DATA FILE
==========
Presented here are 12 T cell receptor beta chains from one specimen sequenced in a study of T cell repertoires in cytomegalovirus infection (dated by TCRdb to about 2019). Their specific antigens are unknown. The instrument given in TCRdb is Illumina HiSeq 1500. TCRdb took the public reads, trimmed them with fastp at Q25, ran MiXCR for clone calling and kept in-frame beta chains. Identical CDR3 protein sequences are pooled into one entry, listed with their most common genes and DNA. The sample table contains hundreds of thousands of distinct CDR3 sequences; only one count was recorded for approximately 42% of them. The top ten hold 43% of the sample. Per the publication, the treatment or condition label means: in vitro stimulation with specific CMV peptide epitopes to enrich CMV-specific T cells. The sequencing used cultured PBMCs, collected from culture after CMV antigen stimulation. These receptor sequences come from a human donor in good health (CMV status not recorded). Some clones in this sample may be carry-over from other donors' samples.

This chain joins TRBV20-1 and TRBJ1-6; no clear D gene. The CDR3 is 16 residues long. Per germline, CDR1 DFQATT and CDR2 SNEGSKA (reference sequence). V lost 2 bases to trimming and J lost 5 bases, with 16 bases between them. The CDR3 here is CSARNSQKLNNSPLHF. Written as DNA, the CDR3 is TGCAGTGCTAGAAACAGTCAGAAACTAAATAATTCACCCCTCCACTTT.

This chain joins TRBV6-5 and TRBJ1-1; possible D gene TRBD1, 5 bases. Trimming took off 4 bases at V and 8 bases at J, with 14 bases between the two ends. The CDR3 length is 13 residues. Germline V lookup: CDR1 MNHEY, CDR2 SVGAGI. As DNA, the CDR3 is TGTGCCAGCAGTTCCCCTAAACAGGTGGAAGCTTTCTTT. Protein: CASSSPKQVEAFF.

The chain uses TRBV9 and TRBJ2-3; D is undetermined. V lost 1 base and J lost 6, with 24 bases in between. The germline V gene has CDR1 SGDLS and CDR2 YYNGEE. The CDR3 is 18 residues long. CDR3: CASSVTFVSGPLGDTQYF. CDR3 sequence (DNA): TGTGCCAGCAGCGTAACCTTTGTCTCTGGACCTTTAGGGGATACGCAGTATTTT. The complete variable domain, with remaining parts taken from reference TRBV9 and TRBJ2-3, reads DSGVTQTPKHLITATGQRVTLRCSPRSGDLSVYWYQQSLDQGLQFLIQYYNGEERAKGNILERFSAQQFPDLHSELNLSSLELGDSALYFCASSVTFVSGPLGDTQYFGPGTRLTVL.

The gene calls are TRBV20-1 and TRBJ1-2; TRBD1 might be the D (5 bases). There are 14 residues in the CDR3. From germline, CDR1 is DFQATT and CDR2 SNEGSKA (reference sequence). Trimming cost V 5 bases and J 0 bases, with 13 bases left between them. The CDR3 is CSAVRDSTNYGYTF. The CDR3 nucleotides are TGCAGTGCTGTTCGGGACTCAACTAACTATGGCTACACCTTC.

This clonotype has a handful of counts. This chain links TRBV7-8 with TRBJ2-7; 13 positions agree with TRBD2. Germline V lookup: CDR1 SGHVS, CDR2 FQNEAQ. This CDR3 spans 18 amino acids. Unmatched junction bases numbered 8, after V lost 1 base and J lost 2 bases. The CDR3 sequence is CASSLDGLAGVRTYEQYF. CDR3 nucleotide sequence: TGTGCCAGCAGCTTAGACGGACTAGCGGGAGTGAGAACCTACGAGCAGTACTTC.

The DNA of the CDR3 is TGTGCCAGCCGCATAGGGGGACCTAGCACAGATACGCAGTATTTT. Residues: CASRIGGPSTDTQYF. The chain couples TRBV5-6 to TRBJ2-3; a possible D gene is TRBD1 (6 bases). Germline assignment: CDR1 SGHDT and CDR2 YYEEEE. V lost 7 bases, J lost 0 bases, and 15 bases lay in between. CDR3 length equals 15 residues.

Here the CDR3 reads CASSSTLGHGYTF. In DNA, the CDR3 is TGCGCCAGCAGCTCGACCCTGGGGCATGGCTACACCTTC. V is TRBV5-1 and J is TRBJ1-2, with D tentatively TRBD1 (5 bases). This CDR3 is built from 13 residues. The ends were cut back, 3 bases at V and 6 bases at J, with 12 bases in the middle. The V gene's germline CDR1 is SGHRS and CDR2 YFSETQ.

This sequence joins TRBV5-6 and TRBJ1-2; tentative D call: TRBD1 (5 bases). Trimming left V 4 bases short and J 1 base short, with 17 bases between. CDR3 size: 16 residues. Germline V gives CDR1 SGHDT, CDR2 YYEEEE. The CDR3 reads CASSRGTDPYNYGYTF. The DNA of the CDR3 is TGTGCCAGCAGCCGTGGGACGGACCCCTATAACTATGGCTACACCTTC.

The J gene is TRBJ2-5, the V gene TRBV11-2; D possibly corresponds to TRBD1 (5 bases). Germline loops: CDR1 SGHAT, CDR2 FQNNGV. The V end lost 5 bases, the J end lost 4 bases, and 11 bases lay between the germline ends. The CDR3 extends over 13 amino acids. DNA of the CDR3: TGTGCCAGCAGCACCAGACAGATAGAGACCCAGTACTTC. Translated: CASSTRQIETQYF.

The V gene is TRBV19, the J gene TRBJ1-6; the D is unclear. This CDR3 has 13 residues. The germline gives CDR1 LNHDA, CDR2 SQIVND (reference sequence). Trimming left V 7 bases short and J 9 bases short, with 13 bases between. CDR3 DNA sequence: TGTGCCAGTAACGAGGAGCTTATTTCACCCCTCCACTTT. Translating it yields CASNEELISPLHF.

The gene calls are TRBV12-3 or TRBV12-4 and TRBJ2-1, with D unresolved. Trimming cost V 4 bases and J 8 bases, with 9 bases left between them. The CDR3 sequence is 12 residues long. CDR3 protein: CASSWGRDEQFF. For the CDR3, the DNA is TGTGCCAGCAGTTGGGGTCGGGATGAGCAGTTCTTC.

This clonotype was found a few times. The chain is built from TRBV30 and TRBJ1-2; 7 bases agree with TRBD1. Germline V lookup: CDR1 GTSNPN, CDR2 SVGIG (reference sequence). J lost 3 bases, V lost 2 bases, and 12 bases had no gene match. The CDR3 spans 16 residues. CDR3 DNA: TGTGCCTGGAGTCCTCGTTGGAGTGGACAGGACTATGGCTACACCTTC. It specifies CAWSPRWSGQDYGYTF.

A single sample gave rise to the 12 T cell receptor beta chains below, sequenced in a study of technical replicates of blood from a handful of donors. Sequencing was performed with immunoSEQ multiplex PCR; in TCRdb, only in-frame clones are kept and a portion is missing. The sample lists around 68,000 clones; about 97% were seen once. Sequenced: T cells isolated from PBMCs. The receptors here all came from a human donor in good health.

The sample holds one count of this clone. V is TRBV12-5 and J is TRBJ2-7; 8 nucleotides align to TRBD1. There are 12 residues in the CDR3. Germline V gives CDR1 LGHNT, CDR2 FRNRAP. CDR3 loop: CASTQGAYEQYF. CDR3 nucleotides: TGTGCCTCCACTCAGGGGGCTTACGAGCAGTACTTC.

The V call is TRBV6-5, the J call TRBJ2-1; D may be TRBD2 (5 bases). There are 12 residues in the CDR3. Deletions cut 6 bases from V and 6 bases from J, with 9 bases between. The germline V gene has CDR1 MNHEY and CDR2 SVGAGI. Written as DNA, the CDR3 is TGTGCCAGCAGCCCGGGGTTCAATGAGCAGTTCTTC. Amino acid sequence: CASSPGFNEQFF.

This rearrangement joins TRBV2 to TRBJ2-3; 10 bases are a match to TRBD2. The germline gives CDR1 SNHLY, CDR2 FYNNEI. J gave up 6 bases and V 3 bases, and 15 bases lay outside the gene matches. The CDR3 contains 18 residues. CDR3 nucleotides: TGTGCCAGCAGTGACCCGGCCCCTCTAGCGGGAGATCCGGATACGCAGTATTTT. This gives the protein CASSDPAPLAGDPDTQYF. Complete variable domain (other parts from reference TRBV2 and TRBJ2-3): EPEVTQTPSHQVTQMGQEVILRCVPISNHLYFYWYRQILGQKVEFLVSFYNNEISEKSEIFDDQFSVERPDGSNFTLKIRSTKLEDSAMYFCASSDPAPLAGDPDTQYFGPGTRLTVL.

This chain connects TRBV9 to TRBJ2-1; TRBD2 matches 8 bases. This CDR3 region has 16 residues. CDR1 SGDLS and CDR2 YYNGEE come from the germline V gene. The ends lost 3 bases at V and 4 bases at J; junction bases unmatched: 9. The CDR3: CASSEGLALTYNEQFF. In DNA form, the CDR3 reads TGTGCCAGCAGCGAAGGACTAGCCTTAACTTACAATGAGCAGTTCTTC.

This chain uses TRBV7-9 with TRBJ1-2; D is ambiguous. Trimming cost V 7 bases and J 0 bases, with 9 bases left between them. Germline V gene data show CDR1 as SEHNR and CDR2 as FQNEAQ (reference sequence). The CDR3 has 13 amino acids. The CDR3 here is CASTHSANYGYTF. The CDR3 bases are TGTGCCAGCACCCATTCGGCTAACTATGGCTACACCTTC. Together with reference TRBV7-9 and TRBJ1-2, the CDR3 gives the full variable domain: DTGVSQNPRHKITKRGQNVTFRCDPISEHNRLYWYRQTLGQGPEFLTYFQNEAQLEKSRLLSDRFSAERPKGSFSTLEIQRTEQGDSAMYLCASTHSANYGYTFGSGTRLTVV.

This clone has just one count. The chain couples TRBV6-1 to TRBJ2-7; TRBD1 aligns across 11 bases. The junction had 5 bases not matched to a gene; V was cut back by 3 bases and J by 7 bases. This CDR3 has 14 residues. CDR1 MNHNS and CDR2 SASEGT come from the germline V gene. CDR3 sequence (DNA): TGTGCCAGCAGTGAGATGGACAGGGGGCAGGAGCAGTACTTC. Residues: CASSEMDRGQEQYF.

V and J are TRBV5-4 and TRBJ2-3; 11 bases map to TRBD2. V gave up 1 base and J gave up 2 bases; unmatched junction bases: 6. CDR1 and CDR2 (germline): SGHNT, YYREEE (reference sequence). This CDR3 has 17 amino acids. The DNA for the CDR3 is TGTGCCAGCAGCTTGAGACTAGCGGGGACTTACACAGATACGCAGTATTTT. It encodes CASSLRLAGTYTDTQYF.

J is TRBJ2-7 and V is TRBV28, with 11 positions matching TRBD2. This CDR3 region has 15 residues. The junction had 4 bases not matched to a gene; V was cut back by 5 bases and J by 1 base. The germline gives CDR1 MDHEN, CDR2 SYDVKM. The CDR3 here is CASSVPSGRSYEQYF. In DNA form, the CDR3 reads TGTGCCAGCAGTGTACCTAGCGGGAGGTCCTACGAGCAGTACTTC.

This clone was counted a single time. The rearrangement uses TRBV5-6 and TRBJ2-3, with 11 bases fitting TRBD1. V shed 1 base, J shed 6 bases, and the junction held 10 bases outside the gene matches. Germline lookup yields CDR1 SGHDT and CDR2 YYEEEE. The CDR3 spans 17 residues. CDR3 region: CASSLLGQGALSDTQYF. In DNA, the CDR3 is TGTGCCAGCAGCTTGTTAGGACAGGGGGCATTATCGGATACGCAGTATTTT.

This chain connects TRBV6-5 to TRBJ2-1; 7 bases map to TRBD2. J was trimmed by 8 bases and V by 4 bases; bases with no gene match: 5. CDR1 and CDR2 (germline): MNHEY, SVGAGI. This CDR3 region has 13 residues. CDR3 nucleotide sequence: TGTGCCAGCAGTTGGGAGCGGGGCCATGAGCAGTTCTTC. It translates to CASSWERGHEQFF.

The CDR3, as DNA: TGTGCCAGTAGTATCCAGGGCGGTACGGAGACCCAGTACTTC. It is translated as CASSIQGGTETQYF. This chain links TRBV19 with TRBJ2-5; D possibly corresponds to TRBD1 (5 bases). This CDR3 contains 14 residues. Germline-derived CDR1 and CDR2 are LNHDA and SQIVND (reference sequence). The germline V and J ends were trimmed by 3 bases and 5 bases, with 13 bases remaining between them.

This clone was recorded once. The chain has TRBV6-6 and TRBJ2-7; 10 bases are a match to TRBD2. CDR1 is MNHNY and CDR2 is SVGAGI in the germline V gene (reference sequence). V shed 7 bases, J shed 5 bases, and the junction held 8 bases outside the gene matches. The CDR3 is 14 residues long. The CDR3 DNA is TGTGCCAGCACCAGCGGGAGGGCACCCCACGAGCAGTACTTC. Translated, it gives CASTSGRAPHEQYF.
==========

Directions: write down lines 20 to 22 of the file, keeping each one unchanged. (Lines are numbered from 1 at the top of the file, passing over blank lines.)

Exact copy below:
This clone has just one count. The chain couples TRBV6-1 to TRBJ2-7; TRBD1 aligns across 11 bases. The junction had 5 bases not matched to a gene; V was cut back by 3 bases and J by 7 bases. This CDR3 has 14 residues. CDR1 MNHNS and CDR2 SASEGT come from the germline V gene. CDR3 sequence (DNA): TGTGCCAGCAGTGAGATGGACAGGGGGCAGGAGCAGTACTTC. Residues: CASSEMDRGQEQYF.

V and J are TRBV5-4 and TRBJ2-3; 11 bases map to TRBD2. V gave up 1 base and J gave up 2 bases; unmatched junction bases: 6. CDR1 and CDR2 (germline): SGHNT, YYREEE (reference sequence). This CDR3 has 17 amino acids. The DNA for the CDR3 is TGTGCCAGCAGCTTGAGACTAGCGGGGACTTACACAGATACGCAGTATTTT. It encodes CASSLRLAGTYTDTQYF.

J is TRBJ2-7 and V is TRBV28, with 11 positions matching TRBD2. This CDR3 region has 15 residues. The junction had 4 bases not matched to a gene; V was cut back by 5 bases and J by 1 base. The germline gives CDR1 MDHEN, CDR2 SYDVKM. The CDR3 here is CASSVPSGRSYEQYF. In DNA form, the CDR3 reads TGTGCCAGCAGTGTACCTAGCGGGAGGTCCTACGAGCAGTACTTC.